The handle NOT the wheel was our most revolutionary invention, study

A new study published in the Royal Society Interface Journal claimed that the greatest invention of the first men was in fact not the wheel but the handle of the tool! With an impact on transport, agriculture and industry, the wheel is often hailed as humanity’s greatest scientific revolution, but researchers at the University of Liverpool don’t necessarily agree. They posit that the invention of the hilt radically increased the energy efficiency of stone tools, particularly when chopping and crushing, and in the process greatly increasing the “strength and precision” that could be applied .

Every Stone Age tool shown here has a handle, even if it’s just a strip of leather wrapped tightly around the top of a single piece of stone. ( SpicyTruffle /Adobe Stock)

The science of grip fitting and its revolutionary impacts

The process by which a bone, stone, or metal artifact is attached to a handle or grip is called hafting. Hafting allows a single unhafted artifact to become more effective at chopping, crushing, cutting, and killing. The axe, spear and arrow, like all tools with handles, made cutting, killing and working much easier and maximized “impact”. Handled tools became increasingly common during the early Stone Age.

The first stone tools of any kind were developed by archaic hominids around 2.6 million years ago. These included rudimentary hand tools like sharpened flints and stones that acted as knives and scrapers. Fast forward about two million years and our tools had become more sophisticated and the first tools with handles began to “appear”. For reference, the wheel was only invented about 6,000 years ago!

The manufacture of tool handles led to an expansion in the size of hominid brains. Although other animal species use tools, only humans are addicted to tools.

“The transition from hand tool technology to shank tool technology marked a significant shift in the conceptualization of tool construction and function. Among other benefits, the hafting is thought to have given users a significant biomechanical and physiological advantage in undertaking basic subsistence tasks over hand-held tools. It is hypothesized that the addition of a handle improved the (bio)mechanical properties of a tool and upper limb by providing greater amounts of leverage, strength, and precision,” the researchers said. authors of the study, led by lead author Dominic Coe, a postgraduate researcher. student in the Department of Archeology at the University of Liverpool.

The latest tool handle study used modern technology to prove that a handle tool was superior and by how much.  (Royal Society Interface Journal)

The latest tool handle study used modern technology to prove that a handle tool was superior and by how much. ( Royal Society Interface Journal )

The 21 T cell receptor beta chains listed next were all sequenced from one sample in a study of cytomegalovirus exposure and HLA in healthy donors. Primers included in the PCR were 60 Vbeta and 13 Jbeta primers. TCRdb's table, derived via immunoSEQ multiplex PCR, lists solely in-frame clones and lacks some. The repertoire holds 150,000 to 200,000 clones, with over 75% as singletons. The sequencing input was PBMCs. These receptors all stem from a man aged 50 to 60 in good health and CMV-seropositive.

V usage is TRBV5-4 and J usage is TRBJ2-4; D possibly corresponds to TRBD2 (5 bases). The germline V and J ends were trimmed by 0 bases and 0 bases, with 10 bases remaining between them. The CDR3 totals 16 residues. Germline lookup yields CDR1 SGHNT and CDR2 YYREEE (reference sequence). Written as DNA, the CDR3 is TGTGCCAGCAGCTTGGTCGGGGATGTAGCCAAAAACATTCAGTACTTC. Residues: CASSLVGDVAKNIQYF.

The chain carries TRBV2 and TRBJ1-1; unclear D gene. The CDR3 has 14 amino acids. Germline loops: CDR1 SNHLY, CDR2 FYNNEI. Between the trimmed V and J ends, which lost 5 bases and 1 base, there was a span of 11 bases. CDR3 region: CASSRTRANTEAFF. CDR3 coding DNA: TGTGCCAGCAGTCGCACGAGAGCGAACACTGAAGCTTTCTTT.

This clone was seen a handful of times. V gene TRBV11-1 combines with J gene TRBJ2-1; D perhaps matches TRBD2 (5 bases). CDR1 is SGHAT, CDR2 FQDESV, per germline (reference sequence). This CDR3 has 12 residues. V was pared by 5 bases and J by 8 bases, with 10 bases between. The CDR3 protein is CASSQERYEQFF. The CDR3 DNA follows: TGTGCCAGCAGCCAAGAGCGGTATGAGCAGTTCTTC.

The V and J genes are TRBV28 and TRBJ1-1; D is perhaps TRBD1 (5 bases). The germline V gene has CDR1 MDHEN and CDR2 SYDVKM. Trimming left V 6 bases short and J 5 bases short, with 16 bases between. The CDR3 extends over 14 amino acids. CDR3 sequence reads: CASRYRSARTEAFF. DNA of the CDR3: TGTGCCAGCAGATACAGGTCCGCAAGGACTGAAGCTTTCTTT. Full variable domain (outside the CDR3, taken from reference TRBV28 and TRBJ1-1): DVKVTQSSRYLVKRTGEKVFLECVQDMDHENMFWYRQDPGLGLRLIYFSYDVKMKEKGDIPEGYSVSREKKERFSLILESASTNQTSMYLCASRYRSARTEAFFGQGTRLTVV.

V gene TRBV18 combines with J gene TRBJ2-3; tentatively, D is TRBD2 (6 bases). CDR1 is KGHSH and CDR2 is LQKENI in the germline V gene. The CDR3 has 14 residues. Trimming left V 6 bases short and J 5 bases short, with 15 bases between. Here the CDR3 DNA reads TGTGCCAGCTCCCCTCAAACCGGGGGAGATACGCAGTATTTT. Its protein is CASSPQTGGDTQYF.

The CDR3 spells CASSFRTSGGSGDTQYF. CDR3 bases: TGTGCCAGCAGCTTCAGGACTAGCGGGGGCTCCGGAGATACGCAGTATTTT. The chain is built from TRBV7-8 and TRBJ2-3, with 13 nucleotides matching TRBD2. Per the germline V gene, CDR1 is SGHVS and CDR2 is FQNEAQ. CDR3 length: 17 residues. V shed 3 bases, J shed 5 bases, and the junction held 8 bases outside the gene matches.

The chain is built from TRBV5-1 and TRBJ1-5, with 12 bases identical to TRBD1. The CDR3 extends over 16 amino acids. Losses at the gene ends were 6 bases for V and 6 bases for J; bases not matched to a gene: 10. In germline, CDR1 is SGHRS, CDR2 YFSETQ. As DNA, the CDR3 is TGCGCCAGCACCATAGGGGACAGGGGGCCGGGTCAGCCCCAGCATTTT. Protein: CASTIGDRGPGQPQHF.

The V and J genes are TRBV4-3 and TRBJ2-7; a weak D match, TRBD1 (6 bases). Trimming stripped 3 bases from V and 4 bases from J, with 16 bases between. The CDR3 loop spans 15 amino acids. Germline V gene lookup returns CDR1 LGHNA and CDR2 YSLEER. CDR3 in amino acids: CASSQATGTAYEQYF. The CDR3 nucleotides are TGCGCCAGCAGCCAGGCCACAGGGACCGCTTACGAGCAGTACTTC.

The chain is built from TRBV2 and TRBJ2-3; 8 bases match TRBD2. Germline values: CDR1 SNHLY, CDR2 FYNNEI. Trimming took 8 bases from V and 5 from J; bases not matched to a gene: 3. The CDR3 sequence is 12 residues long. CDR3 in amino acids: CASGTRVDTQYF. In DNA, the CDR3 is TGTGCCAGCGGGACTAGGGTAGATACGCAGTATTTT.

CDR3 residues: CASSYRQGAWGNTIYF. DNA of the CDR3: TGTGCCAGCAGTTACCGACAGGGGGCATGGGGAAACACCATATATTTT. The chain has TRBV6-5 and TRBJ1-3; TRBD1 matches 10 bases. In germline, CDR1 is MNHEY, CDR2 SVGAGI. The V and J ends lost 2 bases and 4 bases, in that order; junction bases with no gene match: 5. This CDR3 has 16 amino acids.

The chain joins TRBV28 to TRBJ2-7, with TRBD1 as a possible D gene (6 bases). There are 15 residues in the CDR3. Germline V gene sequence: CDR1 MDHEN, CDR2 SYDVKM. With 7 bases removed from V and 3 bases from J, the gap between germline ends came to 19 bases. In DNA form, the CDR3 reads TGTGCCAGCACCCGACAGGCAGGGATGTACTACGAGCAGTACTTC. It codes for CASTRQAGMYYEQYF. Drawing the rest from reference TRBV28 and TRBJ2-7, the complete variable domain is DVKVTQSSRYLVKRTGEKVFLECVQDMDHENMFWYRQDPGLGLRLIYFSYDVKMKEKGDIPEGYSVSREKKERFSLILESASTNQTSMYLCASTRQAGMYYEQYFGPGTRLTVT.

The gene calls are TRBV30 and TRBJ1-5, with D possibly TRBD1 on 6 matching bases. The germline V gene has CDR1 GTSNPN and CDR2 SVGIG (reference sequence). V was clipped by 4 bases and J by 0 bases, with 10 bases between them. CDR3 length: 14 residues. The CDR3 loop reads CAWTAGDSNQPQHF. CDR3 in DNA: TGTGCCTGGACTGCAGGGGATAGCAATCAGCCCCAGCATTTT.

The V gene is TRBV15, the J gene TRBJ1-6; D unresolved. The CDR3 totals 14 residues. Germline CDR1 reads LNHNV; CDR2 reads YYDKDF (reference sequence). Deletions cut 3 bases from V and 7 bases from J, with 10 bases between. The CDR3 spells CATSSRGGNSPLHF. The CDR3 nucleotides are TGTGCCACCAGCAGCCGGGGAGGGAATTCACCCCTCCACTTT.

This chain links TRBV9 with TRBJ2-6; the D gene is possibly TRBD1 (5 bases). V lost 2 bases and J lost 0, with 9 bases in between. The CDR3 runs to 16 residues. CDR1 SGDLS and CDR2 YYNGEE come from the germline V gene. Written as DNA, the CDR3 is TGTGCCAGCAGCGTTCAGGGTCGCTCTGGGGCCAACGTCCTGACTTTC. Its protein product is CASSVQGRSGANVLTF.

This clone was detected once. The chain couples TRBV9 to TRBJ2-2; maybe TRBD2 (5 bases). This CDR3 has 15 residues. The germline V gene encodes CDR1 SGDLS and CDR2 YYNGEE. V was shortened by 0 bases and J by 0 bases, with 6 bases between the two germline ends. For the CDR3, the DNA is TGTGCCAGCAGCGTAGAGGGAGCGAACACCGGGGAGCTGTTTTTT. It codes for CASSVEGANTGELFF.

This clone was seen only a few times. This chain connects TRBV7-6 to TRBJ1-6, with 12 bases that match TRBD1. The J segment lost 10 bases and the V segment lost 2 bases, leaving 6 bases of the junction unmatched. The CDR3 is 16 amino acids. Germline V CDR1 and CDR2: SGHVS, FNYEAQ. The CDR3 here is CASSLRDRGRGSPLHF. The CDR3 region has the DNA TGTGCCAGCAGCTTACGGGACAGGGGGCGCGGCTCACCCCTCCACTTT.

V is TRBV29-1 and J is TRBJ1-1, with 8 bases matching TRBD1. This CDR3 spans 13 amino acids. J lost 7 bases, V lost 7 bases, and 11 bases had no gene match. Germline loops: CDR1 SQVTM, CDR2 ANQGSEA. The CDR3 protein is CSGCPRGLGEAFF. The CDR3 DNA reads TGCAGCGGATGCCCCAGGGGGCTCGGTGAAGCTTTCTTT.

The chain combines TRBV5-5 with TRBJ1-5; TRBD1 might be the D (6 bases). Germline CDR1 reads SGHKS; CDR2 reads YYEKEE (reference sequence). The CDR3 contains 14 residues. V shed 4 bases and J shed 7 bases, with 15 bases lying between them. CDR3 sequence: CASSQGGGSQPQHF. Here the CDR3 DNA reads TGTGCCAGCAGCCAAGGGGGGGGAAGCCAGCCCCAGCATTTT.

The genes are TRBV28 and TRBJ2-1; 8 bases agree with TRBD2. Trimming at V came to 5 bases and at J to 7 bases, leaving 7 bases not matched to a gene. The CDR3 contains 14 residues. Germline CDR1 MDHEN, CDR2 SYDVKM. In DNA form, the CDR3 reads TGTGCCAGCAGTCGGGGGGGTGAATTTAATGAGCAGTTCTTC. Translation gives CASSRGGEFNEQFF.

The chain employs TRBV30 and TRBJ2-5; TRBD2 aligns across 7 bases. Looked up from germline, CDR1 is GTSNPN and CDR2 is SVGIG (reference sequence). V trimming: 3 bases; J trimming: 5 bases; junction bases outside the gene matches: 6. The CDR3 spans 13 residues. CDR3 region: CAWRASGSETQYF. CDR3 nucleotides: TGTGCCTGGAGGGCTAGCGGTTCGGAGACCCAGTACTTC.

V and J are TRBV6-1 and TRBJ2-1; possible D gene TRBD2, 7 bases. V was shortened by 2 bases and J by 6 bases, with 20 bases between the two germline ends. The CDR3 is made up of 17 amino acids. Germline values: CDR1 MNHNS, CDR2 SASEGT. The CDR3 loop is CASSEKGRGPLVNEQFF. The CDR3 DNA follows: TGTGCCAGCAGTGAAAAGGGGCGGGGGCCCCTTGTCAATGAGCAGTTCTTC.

The science used for the latest hafting study

For the purposes of the study, 40 student volunteers were recruited (24 men and 16 women) and given a hatchet and a scraping tool called a “shavehook”, which is used for manual paint stripping, reports The daily mail . The study volunteers used the tools with handles and then without handles.

Cutting tools or choppers, with or without handles, were used to work on thick wooden pegs, 6 centimeters (2.4 inches) in diameter. The “paint scraper” was used to scrape fibers from a thick carpet that resembled animal skin.

Trackers were fitted to the volunteers’ forearms and upper arms, while another tracker was used to measure the speed of the tool during use.

Other participant parameters were also analyzed, including oxygen consumption and muscle contraction. This involved the technique known as electromyography or EMG, which is a diagnostic procedure performed to generally assess the health of muscles and the nerve cells that control them, i.e. motor neurons.

This Bronze Age ax looks like modern art and clearly the handle makes this tool perfect for chopping or killing.  (Patrick/Adobe Stock)

This Bronze Age ax looks like modern art and clearly the handle makes this tool perfect for chopping or killing. ( patrick /Adobe Stock)

Observations and Conclusions

“The adaptive benefits and motivations behind the invention and proliferation of handle tool technology are likely to be complex and multifaceted. This study shows that two subsistence activities, ubiquitous in the prehistoric past, are significantly enhanced at the both in tool functionality and in energy efficiency when undertaken using a shank tool versus a hand tool. [tool] equivalent,” the researchers conclude.

Finally, the benefits or advantages of tools with handles and with have been recorded. These included voluntary energy consumption in all movements and postures while using the tools without injury.

High-impact activities, especially chopping, although not visible to the naked eye, were significantly better when using a tool with a handle, which was fully supported by analytical data obtained from the study.

Moreover, fitting provided clear biomechanical and physiological benefits, even for scratching tasks, which supported the improved fitness of the individual, and thus of all groups that depend on the subsistence activities of base.

Finally, hafting helped produce a significant transition and change in hominid cognition. The increase in joint movement and muscle use resulted in a parallel increase in speed and strength, which, in scientific terms, is “more efficient per unit of energy applied to a task”, concluded the scientists.

Top image: A new study posits that tools with handles, which appeared after countless generations of archaic humans used portable rocks to cut, chop and kill, are the oldest technological invention and the most important of the hominins. Source: ExQuisine /Adobe Stock

By Sahir Pandey